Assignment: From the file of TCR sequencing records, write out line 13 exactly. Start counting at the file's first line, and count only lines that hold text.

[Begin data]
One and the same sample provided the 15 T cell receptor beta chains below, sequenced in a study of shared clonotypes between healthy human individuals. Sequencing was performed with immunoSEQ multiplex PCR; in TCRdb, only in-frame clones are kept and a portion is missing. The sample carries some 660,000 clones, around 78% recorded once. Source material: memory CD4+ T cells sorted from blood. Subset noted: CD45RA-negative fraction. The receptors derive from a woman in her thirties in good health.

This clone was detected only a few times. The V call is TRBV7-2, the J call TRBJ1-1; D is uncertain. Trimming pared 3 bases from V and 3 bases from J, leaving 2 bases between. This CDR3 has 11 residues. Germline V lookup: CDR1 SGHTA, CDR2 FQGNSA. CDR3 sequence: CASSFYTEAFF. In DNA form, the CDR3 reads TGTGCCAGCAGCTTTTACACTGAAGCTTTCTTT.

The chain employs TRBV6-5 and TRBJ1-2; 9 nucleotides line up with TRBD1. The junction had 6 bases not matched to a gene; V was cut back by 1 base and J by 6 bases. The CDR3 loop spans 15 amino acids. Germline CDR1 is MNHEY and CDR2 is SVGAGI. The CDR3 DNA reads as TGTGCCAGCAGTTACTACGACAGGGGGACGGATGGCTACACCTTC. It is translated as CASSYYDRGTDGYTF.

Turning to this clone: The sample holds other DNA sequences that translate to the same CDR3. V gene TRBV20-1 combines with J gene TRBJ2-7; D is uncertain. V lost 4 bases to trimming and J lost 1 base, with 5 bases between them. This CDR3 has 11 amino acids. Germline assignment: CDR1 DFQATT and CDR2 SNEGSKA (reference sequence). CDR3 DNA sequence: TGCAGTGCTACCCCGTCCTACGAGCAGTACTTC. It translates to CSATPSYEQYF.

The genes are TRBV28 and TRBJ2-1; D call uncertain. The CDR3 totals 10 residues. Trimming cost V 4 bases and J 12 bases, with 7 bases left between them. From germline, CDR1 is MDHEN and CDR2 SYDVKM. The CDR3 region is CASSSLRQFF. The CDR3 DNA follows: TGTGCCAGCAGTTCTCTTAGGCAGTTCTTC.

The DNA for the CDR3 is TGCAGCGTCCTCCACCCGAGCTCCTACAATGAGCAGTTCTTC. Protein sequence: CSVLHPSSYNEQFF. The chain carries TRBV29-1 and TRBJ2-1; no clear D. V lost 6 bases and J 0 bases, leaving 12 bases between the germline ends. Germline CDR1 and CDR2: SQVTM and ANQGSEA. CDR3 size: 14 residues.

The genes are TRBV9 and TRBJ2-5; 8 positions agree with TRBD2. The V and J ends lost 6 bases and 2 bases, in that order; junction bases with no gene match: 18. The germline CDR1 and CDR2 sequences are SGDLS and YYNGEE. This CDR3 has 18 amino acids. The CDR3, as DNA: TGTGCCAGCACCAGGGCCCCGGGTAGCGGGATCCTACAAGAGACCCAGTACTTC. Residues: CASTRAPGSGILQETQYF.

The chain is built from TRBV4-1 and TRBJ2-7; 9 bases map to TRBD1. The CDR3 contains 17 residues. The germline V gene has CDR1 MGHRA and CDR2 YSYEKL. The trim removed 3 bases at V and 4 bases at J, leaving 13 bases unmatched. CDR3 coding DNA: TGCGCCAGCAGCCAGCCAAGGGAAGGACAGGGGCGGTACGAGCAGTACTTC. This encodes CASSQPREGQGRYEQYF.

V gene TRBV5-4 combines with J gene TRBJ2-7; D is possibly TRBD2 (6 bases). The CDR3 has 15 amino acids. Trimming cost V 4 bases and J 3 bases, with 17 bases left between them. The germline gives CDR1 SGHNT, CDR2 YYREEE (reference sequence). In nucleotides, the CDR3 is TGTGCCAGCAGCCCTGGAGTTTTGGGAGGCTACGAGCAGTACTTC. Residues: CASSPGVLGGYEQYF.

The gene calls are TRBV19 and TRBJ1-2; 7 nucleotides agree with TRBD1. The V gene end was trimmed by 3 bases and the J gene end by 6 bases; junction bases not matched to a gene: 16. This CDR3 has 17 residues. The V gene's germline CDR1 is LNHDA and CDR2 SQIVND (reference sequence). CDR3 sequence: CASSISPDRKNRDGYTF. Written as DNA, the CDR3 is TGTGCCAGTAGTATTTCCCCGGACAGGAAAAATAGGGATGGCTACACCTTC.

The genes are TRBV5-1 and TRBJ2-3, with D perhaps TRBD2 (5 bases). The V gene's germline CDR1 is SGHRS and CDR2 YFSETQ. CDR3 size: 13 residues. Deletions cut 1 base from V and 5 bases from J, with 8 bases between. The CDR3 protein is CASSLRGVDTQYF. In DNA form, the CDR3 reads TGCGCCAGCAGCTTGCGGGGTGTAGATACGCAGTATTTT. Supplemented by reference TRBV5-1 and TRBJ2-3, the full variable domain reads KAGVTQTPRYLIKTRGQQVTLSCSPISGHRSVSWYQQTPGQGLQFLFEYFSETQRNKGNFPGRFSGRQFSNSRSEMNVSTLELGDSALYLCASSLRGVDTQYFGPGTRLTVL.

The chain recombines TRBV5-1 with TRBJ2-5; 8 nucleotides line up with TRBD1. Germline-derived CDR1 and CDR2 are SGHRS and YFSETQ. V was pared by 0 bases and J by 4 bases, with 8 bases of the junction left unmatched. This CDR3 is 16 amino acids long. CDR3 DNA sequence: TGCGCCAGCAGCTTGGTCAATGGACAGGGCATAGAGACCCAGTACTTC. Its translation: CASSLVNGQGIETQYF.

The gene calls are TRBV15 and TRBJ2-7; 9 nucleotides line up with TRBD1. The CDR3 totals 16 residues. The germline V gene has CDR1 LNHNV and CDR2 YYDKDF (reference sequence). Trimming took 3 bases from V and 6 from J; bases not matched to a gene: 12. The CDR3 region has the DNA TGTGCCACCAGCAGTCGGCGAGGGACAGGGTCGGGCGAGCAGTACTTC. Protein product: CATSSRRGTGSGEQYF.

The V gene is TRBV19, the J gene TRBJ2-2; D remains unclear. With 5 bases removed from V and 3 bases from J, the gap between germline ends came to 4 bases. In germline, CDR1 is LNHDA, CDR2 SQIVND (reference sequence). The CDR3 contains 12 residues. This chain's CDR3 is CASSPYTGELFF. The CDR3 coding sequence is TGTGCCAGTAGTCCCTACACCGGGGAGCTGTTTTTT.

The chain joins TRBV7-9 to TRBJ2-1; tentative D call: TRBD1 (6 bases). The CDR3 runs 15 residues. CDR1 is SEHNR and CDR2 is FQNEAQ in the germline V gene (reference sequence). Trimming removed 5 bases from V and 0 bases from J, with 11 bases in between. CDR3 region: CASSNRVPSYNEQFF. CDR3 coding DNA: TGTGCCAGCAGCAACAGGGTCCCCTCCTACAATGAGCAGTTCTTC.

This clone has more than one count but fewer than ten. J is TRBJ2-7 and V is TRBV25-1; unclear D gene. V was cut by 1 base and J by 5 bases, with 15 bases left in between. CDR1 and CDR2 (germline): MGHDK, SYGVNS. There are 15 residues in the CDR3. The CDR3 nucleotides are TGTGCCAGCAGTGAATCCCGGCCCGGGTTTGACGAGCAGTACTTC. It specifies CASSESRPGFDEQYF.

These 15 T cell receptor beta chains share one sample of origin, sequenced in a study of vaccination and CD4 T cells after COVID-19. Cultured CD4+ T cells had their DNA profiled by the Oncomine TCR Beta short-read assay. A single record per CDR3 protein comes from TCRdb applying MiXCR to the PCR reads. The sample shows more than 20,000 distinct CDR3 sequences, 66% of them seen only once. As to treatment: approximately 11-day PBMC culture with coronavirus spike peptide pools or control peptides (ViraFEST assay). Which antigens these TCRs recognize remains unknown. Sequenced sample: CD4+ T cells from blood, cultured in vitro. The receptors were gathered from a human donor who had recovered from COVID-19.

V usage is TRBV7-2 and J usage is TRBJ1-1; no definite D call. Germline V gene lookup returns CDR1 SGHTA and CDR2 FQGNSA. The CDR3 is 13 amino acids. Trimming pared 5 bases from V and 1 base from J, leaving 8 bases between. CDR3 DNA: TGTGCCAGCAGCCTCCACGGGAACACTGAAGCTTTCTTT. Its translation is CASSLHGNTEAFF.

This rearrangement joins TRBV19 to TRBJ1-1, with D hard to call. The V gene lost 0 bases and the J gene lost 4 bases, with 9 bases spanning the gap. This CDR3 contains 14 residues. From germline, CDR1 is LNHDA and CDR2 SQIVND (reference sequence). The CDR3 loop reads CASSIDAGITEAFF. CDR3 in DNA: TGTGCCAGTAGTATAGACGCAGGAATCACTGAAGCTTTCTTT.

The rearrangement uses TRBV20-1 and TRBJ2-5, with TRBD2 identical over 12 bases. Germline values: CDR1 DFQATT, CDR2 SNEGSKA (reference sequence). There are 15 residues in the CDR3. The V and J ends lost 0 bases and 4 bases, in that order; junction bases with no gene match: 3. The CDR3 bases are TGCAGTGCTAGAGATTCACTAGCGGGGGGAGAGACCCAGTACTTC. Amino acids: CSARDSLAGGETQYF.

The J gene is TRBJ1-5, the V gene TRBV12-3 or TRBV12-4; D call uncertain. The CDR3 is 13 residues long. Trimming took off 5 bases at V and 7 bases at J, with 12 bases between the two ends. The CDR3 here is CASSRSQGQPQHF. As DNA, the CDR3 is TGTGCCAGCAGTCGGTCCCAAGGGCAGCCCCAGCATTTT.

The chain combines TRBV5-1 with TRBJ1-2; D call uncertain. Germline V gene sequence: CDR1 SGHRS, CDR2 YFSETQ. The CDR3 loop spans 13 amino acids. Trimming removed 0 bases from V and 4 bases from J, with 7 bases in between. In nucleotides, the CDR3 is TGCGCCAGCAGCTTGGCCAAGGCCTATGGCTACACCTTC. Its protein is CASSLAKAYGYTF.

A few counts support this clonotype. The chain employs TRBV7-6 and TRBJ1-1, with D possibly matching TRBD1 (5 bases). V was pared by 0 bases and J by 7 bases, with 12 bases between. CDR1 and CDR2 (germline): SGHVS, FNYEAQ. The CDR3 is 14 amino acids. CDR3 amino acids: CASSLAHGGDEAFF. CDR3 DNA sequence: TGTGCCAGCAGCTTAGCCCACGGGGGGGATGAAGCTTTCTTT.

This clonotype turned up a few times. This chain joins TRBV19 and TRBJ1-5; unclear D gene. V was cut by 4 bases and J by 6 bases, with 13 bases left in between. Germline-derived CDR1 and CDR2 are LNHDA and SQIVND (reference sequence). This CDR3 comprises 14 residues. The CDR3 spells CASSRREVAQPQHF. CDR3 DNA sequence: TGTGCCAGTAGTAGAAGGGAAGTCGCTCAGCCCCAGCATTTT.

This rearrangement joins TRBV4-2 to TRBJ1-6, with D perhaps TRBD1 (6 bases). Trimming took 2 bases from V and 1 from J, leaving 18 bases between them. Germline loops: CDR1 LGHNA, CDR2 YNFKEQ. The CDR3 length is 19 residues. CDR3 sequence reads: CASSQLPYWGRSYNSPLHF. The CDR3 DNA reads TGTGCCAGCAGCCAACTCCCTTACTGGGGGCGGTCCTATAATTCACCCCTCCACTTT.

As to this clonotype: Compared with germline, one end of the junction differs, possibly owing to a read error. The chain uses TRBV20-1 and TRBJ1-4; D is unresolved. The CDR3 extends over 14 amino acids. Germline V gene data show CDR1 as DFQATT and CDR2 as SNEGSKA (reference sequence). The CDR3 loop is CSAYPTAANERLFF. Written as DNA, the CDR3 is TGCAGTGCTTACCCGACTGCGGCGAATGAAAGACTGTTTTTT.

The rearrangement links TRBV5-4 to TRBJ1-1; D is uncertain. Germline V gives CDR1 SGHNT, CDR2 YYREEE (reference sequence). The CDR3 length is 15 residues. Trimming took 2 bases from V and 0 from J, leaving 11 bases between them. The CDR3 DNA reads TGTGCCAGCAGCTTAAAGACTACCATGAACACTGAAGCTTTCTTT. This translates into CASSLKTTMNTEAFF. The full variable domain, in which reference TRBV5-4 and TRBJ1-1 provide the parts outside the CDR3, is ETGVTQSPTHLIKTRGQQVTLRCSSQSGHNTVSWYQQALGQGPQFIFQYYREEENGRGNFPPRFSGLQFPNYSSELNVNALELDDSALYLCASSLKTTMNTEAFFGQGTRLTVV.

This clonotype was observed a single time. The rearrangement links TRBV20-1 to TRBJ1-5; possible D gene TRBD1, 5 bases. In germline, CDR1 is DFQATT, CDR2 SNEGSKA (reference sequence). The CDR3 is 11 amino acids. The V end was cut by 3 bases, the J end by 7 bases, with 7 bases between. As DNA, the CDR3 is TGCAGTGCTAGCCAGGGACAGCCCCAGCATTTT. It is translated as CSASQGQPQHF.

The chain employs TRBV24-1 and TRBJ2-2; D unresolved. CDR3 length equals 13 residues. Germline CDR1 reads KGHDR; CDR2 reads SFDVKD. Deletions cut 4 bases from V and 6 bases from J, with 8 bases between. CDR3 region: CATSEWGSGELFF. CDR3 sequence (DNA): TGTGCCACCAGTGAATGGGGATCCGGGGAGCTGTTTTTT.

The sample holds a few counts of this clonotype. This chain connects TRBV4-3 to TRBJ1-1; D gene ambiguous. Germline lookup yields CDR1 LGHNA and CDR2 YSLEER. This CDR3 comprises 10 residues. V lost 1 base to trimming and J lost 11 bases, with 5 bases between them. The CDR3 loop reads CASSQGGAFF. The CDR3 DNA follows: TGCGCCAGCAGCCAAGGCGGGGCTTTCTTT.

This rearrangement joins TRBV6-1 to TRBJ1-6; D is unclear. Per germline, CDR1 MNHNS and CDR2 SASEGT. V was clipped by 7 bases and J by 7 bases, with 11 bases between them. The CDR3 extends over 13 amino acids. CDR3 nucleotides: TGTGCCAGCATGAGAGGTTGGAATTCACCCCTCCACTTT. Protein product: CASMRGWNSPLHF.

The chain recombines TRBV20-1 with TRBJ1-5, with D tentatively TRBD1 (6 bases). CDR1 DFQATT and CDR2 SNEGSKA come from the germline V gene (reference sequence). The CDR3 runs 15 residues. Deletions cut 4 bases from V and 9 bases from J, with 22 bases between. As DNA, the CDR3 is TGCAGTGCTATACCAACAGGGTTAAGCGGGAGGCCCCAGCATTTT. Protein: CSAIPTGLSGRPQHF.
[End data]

The gene calls are TRBV15 and TRBJ2-7; 9 nucleotides line up with TRBD1. The CDR3 totals 16 residues. The germline V gene has CDR1 LNHNV and CDR2 YYDKDF (reference sequence). Trimming took 3 bases from V and 6 from J; bases not matched to a gene: 12. The CDR3 region has the DNA TGTGCCACCAGCAGTCGGCGAGGGACAGGGTCGGGCGAGCAGTACTTC. Protein product: CATSSRRGTGSGEQYF.